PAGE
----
If they were always the same, there would be no need to build bridges in the first place.

    This country needs to depolarize itself and learn to disagree while having an agreeable relationship.

    December 18, 2008 at 10:27 pm |
  23. TriciaLee Mpls

    I was horrified at the selection of Rick Warren. There are so many reasons why. This is not a gay issue – I am a straight woman and his believes and preaching offends me.

    December 18, 2008 at 10:26 pm |
  24. ken

    I agree with President- Elect Obama with his decision to choose Rick Warren, also so he should not let the gay groups push their beliefs and crazy ways of living on him and other americans.

    December 18, 2008 at 10:26 pm |
  25. Brent, Pennsylvania

    I am not impressed with Obama's choice...especially considering the theme of unity which was such a big part of his campaign. Surely Obama could have found someone less divisive than Rick Warren. But at least he didn't choose Rev. Jeremiah Wright for the event.

    December 18, 2008 at 10:26 pm |
  26. Enrique Gonzalez

    All is nice and inclusive when you are not affected by it. I wonder how african-american or jews will feel if the inaguration blessing was done by somebody who thinks the holocaust never happened or that interracial marriage is an aberration. Please, read the comments of Mr. Warren before you express so understanding opinions. He is not saying that civil unions will be ok or that gay people should have some kind of legal recognition, he is comparing them to pedophiles or things even worse. Plus, Obama is not sitting with him to discuss policies and have a debate he is elevating him to an honor position in the inaguration. Good politics, probably, dissapointing for sure a spit on the face of the gay community you bet.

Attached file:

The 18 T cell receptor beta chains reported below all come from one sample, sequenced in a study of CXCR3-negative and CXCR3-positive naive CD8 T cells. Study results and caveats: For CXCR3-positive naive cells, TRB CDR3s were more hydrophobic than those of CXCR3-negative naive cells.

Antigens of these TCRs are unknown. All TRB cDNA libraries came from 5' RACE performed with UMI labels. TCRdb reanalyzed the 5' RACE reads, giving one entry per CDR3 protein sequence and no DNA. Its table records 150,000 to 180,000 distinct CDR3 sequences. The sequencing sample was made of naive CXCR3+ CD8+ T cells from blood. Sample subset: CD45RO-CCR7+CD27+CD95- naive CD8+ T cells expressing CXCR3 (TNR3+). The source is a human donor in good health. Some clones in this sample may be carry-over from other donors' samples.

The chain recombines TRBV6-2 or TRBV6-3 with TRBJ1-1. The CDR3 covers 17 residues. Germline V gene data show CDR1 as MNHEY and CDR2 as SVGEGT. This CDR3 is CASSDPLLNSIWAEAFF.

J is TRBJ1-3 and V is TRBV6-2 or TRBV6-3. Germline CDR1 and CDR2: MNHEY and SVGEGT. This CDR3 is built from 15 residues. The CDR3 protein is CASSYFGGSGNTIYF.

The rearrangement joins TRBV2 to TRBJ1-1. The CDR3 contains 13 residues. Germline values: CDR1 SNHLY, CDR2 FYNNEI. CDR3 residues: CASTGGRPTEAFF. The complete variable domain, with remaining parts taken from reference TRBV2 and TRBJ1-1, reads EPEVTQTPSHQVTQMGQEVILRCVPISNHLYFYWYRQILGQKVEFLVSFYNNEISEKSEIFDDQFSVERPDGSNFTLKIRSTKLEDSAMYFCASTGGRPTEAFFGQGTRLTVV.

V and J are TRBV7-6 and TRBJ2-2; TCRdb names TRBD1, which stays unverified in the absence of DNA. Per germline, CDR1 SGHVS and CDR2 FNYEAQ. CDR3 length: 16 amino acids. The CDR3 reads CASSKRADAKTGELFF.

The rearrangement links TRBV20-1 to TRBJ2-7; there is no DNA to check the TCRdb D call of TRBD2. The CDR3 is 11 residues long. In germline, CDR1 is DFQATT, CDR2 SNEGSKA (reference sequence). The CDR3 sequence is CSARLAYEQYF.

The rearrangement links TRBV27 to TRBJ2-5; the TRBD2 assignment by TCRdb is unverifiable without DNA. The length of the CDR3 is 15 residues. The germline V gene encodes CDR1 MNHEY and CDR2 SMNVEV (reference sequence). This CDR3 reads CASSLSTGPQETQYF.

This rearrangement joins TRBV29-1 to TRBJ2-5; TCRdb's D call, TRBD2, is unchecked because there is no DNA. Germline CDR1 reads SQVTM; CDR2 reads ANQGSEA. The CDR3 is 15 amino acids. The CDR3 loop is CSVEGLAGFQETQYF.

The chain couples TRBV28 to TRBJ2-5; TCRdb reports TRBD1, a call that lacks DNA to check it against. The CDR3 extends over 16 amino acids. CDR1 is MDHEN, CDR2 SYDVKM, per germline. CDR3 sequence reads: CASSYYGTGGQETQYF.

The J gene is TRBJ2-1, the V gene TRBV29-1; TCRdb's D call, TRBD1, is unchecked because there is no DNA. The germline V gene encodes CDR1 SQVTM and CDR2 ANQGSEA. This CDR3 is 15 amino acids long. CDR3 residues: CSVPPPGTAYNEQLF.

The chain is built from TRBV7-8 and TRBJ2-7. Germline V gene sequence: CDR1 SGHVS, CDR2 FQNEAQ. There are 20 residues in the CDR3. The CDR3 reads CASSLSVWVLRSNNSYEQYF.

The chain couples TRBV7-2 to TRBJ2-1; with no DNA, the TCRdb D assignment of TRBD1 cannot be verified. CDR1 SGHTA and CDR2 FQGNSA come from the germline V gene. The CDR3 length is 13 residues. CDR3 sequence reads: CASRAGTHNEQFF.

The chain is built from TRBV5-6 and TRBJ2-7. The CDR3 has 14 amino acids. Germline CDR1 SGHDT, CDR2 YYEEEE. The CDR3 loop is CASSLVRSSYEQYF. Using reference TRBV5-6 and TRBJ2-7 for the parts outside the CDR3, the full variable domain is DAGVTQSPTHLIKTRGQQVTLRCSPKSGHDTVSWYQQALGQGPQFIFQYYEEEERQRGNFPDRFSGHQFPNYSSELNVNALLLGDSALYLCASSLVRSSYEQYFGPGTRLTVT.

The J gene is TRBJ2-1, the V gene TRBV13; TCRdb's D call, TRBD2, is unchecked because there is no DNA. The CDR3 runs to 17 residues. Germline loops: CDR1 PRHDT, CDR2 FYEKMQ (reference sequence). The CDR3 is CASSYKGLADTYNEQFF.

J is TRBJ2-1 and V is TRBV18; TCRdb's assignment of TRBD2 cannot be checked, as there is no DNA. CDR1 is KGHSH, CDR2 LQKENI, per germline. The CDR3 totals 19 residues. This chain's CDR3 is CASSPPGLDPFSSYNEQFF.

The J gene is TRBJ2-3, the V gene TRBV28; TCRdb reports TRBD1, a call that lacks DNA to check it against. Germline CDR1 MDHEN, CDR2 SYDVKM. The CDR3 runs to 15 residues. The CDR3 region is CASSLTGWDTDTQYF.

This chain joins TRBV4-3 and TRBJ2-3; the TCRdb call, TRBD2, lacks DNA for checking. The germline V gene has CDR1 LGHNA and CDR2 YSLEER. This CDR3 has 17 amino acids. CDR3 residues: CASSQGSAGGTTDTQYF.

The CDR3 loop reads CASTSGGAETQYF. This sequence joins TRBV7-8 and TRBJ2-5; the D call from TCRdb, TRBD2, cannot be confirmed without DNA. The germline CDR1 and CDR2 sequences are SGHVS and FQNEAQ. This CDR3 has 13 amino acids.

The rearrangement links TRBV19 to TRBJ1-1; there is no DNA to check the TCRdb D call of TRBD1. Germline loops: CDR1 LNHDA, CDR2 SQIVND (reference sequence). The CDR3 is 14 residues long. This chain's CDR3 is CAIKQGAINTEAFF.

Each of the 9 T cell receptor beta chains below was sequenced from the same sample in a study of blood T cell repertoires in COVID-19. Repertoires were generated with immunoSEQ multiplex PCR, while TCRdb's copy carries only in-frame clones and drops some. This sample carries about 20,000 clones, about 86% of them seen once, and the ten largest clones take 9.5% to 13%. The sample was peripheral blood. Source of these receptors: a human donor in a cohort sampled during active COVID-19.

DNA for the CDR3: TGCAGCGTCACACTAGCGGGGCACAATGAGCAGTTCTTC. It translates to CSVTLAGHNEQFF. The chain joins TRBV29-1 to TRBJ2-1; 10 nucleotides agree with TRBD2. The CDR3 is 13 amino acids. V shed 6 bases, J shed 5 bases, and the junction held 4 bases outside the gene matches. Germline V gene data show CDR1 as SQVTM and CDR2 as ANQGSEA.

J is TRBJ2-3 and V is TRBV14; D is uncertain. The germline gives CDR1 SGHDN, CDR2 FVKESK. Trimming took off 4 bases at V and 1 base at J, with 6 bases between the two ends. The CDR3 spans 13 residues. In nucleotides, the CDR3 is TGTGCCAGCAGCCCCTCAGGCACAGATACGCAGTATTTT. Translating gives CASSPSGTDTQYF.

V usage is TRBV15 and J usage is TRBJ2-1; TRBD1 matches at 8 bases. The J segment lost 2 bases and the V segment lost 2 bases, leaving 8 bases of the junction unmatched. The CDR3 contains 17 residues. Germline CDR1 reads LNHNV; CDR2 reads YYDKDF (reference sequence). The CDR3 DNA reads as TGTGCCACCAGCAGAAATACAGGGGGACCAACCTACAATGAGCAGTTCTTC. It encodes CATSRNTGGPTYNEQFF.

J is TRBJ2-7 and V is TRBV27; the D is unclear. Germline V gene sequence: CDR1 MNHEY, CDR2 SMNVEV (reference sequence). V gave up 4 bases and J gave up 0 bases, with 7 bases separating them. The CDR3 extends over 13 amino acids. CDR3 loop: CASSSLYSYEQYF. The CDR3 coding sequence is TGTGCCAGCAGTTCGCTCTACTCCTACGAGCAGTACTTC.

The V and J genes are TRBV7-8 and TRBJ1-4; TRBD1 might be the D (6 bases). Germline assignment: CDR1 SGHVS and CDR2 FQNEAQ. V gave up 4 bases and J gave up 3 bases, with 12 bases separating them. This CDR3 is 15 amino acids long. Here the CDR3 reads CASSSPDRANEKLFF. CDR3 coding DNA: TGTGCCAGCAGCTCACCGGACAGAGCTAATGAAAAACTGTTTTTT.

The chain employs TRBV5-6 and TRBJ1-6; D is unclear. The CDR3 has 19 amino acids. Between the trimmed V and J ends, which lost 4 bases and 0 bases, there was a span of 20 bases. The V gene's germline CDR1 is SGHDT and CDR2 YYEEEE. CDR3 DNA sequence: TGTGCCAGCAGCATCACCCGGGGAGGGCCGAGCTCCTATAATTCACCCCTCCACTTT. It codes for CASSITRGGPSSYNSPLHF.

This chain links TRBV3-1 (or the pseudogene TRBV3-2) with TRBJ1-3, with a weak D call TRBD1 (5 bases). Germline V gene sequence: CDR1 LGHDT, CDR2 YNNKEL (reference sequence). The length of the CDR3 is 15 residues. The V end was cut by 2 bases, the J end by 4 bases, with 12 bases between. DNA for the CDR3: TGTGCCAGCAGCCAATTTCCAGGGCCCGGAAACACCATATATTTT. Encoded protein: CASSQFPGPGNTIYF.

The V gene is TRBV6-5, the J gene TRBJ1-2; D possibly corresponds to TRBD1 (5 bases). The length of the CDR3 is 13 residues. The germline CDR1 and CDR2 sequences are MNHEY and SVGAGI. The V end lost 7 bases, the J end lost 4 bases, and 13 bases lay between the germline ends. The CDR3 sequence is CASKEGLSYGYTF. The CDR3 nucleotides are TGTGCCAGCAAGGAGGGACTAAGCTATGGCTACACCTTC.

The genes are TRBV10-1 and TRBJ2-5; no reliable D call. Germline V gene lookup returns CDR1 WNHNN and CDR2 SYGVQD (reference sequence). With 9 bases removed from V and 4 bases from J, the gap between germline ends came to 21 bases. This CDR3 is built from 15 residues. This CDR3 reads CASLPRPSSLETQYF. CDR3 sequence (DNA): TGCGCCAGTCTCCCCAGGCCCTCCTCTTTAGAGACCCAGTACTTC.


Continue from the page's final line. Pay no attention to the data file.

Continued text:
December 18, 2008 at 10:26 pm |
  27. Craig, Hawaii